The Pariah Syndrome
VIII. Treatment Elsewhere in Europe: Germany

In the Hanseatic townships of mediaeval Germany, Gypsies were subject to the extremely rigid laws which affected all the inhabitants during that period. Many were imprisoned, for example, for not being on the taxpayer's register, or for not having a fixed address or steady employment. Because of their circumstances, Gypsies were especially vulnerable, and many sought refuge in the forests to escape these penalties. The difficulty of maintaining a livelihood under such conditions, and the harshness of the northern European winters, together with the steadily increasing harrassment of Gypsies in particular, reduced their numbers in Germany drastically within the first few years.

Those who remained were subject to growing persecution; in the museum in the Ancient Free City of Nördlingen may be seen many of the implements of torture used against the Gypsies in Germany, and a placard showing a Gypsy, whose flesh had been whipped from his body before being taken to the gallows, bearing the words "Punishment for Gypsies and their women found in this country." In 1726, Charles VI passed a law that any male Gypsy found in the country was to be killed instantly, while Gypsy women and children had their ears cut off, and were whipped all the way to the border. Gypsy hunting was a common sport; in 1826, Freiherr von Lenchen displayed his trophies publicly: the severed heads of a Gypsy woman and her child. In 1835, a Rheinish aristocrat entered into his list of kills "A Gypsy woman and her suckling babe."

The first academic treatment of Gypsies was written by the German ethnographer Heinrich Grellmann in 1783, upon whose research all later scholarship was built. With few exceptions, 19th century studies  reflected the distaste and prejudices of their authors; Grellmann himself admitted to feeling "an evident repugnancy, like a biologist dissecting some nauseating, crawling thing in the interests of science" while doing his fieldwork ("ein offensichtlicher Widerwille wie der eines Naturwissenschaftlers, der ein ekelerregendes Kriechtier im Interesse der Wissenschaft seziert"; 1783:7). His contemporary, the Lithuanian minister M. Zippel, wrote that "Gypsies in a well-ordered state in the present day are like vermin on an animal's body" ("Zigeuner in einem guten geordneten Staat während der gegenwärtigen Zeit, sind wie Schädlinge an der Körper eines Tieres"1793:148). In the 20th century, Martin Block exhibited much the same attitude. He could not help experiencing "an involuntary feeling of mistrust, or repulsion, in their presence" ("ein unfreiwilliges Gefühl des Misstrauens oder des Widerwillens in ihrer Gegenwart"; 1936:16).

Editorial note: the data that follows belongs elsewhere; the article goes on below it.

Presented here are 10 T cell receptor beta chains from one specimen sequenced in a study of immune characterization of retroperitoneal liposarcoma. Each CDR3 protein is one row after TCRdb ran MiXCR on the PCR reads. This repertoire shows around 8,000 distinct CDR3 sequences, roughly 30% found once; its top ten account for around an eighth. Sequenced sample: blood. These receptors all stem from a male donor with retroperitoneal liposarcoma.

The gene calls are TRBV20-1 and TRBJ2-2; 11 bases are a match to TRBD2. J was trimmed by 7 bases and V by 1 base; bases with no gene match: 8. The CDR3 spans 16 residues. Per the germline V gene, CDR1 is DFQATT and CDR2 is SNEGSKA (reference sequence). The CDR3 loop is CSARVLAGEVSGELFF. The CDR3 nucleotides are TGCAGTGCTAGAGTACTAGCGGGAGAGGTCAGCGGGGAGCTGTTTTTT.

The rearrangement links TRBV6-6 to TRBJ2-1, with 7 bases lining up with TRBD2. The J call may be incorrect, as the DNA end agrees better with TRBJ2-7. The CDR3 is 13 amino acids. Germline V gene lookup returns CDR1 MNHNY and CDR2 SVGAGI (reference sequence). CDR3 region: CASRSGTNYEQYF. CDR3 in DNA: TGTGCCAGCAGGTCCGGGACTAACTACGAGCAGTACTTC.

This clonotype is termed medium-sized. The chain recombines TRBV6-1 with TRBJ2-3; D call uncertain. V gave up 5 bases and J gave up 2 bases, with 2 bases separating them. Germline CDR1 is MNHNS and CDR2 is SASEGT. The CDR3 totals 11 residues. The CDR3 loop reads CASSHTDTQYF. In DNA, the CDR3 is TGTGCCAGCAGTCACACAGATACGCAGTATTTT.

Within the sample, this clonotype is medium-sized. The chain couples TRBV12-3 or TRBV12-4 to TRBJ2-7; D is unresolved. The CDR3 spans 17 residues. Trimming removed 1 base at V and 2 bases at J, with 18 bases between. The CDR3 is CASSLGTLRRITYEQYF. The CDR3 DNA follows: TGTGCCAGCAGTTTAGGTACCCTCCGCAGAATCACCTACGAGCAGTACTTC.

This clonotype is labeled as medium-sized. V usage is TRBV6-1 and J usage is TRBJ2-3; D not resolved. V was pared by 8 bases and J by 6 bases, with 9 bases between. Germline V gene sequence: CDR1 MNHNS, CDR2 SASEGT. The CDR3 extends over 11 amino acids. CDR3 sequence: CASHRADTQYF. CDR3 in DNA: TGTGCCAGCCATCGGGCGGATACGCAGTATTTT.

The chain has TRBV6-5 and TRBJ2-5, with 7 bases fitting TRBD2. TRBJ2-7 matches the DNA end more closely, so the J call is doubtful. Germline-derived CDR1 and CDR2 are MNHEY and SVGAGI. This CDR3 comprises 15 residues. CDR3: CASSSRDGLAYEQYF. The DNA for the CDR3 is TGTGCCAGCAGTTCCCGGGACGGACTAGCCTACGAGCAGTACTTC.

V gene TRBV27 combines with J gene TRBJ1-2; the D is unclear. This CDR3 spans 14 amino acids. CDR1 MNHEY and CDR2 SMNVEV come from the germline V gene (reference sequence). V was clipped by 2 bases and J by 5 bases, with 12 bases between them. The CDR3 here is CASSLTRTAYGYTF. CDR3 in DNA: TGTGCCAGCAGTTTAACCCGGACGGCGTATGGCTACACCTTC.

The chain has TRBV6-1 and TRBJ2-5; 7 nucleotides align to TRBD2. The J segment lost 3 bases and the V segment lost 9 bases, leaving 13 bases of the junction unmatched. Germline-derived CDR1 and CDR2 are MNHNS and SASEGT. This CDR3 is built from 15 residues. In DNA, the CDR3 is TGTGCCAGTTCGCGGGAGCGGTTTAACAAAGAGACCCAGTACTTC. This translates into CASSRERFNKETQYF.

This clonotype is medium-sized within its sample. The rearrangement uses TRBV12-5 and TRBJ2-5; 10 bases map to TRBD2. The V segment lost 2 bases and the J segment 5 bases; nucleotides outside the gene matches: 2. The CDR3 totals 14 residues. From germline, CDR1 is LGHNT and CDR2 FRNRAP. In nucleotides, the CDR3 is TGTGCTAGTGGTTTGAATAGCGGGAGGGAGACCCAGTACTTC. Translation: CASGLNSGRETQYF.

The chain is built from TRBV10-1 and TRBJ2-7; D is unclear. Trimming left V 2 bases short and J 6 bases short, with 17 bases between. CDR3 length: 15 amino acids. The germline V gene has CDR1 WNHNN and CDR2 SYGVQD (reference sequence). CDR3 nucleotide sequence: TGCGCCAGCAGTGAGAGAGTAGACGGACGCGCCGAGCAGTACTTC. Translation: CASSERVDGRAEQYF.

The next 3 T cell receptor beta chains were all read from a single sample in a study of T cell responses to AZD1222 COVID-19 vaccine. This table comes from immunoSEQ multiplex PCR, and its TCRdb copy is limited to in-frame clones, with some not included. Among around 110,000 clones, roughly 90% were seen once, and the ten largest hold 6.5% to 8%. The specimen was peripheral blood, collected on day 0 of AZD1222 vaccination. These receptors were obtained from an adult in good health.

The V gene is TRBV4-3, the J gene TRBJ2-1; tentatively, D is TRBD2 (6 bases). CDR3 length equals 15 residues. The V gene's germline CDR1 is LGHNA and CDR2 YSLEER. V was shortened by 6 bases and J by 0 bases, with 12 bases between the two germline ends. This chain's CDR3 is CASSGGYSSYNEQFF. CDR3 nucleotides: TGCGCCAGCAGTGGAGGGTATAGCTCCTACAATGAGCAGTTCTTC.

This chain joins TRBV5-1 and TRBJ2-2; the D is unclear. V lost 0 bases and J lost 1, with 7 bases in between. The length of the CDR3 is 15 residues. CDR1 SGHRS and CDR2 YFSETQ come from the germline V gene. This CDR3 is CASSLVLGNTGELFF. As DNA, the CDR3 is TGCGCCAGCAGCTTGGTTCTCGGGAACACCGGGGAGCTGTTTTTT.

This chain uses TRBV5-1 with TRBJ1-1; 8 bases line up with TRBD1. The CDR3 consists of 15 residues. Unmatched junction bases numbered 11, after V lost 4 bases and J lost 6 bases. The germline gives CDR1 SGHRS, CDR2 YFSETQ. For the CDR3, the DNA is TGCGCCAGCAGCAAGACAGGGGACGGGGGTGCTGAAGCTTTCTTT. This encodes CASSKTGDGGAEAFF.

[Illustration with caption]
"Punishment for Gypsies and their women found in this country" Nördlingen, 1700

This detached attitude is not unusual among those who specialize in Gypsy Studies; in his foreword to the 1963 reprint of Groome's Gypsy Folk Tales, the late Walter Starkie drew attention to this:

[Groome's] experiences with the majority of Gypsiologists in Germany and elsewhere left him dissatisfied, for he discovered that they were not interested in frequenting the Gypsy camps or talking to the Romanichals; all their interest was concentrated upon Romani, as though it were a dead language like ancient Greek (Groome, 1963:v).

It has nevertheless been German scholarship in this area, more than any other, that has provided the foundation for modern Romanological studies. Grellmann's work attracted a number of Indianists, who became interested in Romani and who made passing references to its genealogy in their work. Such scholars included Schlegel, Bopp and Jülg. Contemporary with them was a handful of Romanologues who were publishing descriptions of specific dialects of European Romani: Bischoff, von Heister, Puchmeyer and Graffunder among them. In 1844, Augustus Pott produced the first scientific historical and comparative study of the language, for which he has come to be regarded as the father of Romani linguistics; this work was supplemented by the research of Ascoli, also writing in German, and in the 1870s and 1880s Franz Miklosich produced the first etymological and dialectological studies. A number of 19th-century German Indo-Europeanists cut their philological teeth on Romani, although its study today remains, as then, marginal.

Chapter IX
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